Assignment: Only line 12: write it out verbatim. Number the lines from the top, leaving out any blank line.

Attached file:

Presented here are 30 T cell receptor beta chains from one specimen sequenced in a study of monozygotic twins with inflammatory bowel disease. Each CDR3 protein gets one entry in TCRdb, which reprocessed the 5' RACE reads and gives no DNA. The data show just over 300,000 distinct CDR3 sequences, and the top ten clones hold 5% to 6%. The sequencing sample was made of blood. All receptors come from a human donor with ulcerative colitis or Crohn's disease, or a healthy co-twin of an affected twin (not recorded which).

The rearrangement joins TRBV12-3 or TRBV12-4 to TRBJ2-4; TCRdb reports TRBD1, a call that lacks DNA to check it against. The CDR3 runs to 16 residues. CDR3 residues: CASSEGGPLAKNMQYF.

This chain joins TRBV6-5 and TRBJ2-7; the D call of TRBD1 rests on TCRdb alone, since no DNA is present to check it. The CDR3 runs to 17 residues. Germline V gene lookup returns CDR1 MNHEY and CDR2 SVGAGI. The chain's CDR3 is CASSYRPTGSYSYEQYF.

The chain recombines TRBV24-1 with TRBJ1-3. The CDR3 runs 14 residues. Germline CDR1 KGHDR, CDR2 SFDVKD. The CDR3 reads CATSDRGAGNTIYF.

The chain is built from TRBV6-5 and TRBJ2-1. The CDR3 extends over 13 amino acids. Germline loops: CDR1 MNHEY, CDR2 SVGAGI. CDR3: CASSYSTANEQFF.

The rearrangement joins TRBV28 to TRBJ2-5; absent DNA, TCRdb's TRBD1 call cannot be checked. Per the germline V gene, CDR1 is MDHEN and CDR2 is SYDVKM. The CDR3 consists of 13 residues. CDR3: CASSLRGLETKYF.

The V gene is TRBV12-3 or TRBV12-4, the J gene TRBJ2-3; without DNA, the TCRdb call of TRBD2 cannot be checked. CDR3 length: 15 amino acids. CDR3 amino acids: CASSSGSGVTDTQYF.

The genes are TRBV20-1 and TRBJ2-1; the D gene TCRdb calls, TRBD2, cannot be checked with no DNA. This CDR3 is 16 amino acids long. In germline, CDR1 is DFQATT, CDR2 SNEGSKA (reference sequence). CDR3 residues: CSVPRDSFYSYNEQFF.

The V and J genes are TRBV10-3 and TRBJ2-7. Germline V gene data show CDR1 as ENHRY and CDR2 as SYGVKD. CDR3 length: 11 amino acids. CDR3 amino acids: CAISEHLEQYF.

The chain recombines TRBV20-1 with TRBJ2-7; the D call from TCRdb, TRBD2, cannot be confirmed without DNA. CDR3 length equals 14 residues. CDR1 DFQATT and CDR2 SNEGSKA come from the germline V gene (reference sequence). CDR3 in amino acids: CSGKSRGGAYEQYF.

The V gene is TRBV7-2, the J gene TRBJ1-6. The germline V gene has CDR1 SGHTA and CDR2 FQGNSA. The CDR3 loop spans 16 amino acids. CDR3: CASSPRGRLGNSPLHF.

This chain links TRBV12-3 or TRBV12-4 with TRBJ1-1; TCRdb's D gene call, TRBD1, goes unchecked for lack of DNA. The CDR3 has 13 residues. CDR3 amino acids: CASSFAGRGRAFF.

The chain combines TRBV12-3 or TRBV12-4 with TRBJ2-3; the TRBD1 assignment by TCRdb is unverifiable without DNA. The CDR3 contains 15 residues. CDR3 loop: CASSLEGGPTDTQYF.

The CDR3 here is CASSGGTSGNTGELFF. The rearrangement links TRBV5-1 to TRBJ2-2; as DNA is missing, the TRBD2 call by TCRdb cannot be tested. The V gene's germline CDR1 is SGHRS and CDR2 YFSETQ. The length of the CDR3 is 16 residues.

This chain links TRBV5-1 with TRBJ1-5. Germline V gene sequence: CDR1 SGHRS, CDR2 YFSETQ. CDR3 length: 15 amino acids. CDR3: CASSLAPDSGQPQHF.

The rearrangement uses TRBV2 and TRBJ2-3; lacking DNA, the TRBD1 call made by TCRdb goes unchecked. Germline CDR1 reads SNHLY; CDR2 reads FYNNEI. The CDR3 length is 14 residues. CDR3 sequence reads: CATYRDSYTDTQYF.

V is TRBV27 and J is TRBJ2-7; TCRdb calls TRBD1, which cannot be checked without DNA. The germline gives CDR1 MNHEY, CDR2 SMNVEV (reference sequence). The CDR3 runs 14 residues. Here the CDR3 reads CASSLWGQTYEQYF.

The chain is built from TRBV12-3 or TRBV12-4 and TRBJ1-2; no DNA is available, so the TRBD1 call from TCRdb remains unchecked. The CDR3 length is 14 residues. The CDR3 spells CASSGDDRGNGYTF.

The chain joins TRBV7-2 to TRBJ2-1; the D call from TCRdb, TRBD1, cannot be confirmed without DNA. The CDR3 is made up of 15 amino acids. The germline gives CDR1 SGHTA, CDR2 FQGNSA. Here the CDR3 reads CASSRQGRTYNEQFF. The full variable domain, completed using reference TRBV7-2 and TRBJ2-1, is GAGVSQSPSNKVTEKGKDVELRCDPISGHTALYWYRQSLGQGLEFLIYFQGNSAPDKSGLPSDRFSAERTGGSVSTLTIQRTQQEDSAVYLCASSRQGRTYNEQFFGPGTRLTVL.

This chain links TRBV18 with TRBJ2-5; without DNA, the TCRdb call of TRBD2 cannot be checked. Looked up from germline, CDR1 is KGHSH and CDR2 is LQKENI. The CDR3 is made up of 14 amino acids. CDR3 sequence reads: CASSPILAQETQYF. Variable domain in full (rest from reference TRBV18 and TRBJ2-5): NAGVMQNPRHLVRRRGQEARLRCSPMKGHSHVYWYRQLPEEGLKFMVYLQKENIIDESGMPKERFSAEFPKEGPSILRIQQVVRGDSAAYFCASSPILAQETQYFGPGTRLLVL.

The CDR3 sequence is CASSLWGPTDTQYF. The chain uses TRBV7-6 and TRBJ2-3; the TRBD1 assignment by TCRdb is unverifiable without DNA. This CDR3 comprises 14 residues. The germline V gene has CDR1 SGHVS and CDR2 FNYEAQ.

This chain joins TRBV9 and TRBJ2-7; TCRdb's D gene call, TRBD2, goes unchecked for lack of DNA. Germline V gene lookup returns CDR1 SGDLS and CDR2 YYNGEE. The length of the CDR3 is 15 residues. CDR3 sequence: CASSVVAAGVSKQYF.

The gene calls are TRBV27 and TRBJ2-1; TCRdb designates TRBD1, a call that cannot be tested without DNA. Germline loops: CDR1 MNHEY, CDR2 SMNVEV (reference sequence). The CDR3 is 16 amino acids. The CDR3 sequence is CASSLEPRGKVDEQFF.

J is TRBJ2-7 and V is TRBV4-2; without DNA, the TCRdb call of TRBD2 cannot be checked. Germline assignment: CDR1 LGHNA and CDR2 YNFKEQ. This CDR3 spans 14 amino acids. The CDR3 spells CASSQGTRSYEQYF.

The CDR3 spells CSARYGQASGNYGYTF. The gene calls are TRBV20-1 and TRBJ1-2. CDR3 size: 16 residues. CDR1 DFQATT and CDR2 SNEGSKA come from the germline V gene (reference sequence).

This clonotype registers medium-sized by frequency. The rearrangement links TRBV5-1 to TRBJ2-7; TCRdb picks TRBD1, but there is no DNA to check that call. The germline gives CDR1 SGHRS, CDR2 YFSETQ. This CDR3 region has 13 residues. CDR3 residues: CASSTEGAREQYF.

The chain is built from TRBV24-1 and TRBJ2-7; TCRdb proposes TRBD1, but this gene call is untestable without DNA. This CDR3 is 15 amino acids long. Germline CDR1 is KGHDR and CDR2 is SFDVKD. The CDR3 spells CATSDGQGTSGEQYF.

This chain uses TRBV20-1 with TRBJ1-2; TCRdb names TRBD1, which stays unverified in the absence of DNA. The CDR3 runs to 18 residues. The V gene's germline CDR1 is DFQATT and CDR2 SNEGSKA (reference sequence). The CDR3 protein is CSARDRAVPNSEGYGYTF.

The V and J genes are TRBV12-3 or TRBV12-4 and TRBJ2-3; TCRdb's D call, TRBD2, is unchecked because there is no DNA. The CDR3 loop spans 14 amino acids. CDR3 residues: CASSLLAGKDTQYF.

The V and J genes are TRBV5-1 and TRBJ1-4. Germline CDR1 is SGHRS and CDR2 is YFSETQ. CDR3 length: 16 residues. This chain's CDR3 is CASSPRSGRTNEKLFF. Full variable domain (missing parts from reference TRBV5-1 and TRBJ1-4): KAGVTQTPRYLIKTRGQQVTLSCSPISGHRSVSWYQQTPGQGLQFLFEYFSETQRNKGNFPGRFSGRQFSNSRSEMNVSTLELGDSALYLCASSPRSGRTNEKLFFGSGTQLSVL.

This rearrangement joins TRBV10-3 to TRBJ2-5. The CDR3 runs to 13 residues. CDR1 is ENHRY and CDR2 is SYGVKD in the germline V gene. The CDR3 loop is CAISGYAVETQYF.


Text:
This chain links TRBV12-3 or TRBV12-4 with TRBJ1-1; TCRdb's D gene call, TRBD1, goes unchecked for lack of DNA. The CDR3 has 13 residues. CDR3 amino acids: CASSFAGRGRAFF.